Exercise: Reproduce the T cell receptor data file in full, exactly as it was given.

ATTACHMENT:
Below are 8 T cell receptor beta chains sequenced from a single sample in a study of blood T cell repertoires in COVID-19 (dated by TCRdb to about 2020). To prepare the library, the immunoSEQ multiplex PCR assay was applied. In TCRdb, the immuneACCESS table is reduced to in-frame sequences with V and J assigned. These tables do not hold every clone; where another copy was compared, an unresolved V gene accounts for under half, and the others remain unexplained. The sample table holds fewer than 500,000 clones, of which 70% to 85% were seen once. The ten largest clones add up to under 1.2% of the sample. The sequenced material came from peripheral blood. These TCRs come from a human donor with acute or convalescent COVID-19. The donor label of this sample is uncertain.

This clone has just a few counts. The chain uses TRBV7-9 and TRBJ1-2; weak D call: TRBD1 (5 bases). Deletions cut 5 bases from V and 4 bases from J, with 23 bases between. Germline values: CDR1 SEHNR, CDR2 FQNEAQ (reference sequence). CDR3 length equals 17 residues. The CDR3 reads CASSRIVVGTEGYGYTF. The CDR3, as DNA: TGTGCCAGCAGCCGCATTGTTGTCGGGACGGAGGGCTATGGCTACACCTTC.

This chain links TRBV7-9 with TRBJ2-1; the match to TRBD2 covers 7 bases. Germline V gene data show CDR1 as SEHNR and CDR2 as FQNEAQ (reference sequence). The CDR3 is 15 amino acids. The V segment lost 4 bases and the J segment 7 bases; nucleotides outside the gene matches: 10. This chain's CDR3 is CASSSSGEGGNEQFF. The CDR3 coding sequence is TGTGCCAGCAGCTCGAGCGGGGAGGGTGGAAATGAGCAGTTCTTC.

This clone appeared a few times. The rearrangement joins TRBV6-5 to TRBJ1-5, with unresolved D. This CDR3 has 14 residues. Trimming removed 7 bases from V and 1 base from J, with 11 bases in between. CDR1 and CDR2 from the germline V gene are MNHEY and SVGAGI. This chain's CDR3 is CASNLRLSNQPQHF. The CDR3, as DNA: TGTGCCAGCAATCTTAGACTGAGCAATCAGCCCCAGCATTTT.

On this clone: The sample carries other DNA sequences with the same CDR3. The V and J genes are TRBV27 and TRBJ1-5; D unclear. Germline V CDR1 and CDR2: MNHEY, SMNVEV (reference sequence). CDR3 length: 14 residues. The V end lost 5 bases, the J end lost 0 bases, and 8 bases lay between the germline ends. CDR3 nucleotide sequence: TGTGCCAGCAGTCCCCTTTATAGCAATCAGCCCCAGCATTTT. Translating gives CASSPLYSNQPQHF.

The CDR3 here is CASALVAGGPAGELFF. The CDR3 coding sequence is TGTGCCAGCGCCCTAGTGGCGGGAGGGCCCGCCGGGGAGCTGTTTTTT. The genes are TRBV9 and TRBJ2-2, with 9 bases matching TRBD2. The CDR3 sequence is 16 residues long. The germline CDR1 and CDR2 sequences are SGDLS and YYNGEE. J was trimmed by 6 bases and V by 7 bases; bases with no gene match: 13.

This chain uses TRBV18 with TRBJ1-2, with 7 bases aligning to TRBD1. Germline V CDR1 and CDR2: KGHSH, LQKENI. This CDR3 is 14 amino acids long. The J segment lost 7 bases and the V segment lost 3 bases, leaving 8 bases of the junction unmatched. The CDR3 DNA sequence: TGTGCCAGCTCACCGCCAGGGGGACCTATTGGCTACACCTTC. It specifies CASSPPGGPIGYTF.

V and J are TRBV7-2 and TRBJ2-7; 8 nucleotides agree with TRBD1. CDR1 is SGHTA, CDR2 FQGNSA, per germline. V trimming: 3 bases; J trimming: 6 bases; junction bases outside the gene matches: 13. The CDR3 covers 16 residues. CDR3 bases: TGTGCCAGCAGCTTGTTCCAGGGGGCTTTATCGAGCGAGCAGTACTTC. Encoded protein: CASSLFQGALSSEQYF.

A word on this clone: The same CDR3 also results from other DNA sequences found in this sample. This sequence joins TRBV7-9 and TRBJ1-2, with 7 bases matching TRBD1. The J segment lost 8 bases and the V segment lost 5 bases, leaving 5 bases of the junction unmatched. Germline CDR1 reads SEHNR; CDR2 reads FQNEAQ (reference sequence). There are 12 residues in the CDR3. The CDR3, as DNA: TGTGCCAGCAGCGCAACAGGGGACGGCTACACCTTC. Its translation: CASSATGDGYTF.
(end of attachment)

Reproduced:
Below are 8 T cell receptor beta chains sequenced from a single sample in a study of blood T cell repertoires in COVID-19 (dated by TCRdb to about 2020). To prepare the library, the immunoSEQ multiplex PCR assay was applied. In TCRdb, the immuneACCESS table is reduced to in-frame sequences with V and J assigned. These tables do not hold every clone; where another copy was compared, an unresolved V gene accounts for under half, and the others remain unexplained. The sample table holds fewer than 500,000 clones, of which 70% to 85% were seen once. The ten largest clones add up to under 1.2% of the sample. The sequenced material came from peripheral blood. These TCRs come from a human donor with acute or convalescent COVID-19. The donor label of this sample is uncertain.

This clone has just a few counts. The chain uses TRBV7-9 and TRBJ1-2; weak D call: TRBD1 (5 bases). Deletions cut 5 bases from V and 4 bases from J, with 23 bases between. Germline values: CDR1 SEHNR, CDR2 FQNEAQ (reference sequence). CDR3 length equals 17 residues. The CDR3 reads CASSRIVVGTEGYGYTF. The CDR3, as DNA: TGTGCCAGCAGCCGCATTGTTGTCGGGACGGAGGGCTATGGCTACACCTTC.

This chain links TRBV7-9 with TRBJ2-1; the match to TRBD2 covers 7 bases. Germline V gene data show CDR1 as SEHNR and CDR2 as FQNEAQ (reference sequence). The CDR3 is 15 amino acids. The V segment lost 4 bases and the J segment 7 bases; nucleotides outside the gene matches: 10. This chain's CDR3 is CASSSSGEGGNEQFF. The CDR3 coding sequence is TGTGCCAGCAGCTCGAGCGGGGAGGGTGGAAATGAGCAGTTCTTC.

This clone appeared a few times. The rearrangement joins TRBV6-5 to TRBJ1-5, with unresolved D. This CDR3 has 14 residues. Trimming removed 7 bases from V and 1 base from J, with 11 bases in between. CDR1 and CDR2 from the germline V gene are MNHEY and SVGAGI. This chain's CDR3 is CASNLRLSNQPQHF. The CDR3, as DNA: TGTGCCAGCAATCTTAGACTGAGCAATCAGCCCCAGCATTTT.

On this clone: The sample carries other DNA sequences with the same CDR3. The V and J genes are TRBV27 and TRBJ1-5; D unclear. Germline V CDR1 and CDR2: MNHEY, SMNVEV (reference sequence). CDR3 length: 14 residues. The V end lost 5 bases, the J end lost 0 bases, and 8 bases lay between the germline ends. CDR3 nucleotide sequence: TGTGCCAGCAGTCCCCTTTATAGCAATCAGCCCCAGCATTTT. Translating gives CASSPLYSNQPQHF.

The CDR3 here is CASALVAGGPAGELFF. The CDR3 coding sequence is TGTGCCAGCGCCCTAGTGGCGGGAGGGCCCGCCGGGGAGCTGTTTTTT. The genes are TRBV9 and TRBJ2-2, with 9 bases matching TRBD2. The CDR3 sequence is 16 residues long. The germline CDR1 and CDR2 sequences are SGDLS and YYNGEE. J was trimmed by 6 bases and V by 7 bases; bases with no gene match: 13.

This chain uses TRBV18 with TRBJ1-2, with 7 bases aligning to TRBD1. Germline V CDR1 and CDR2: KGHSH, LQKENI. This CDR3 is 14 amino acids long. The J segment lost 7 bases and the V segment lost 3 bases, leaving 8 bases of the junction unmatched. The CDR3 DNA sequence: TGTGCCAGCTCACCGCCAGGGGGACCTATTGGCTACACCTTC. It specifies CASSPPGGPIGYTF.

V and J are TRBV7-2 and TRBJ2-7; 8 nucleotides agree with TRBD1. CDR1 is SGHTA, CDR2 FQGNSA, per germline. V trimming: 3 bases; J trimming: 6 bases; junction bases outside the gene matches: 13. The CDR3 covers 16 residues. CDR3 bases: TGTGCCAGCAGCTTGTTCCAGGGGGCTTTATCGAGCGAGCAGTACTTC. Encoded protein: CASSLFQGALSSEQYF.

A word on this clone: The same CDR3 also results from other DNA sequences found in this sample. This sequence joins TRBV7-9 and TRBJ1-2, with 7 bases matching TRBD1. The J segment lost 8 bases and the V segment lost 5 bases, leaving 5 bases of the junction unmatched. Germline CDR1 reads SEHNR; CDR2 reads FQNEAQ (reference sequence). There are 12 residues in the CDR3. The CDR3, as DNA: TGTGCCAGCAGCGCAACAGGGGACGGCTACACCTTC. Its translation: CASSATGDGYTF.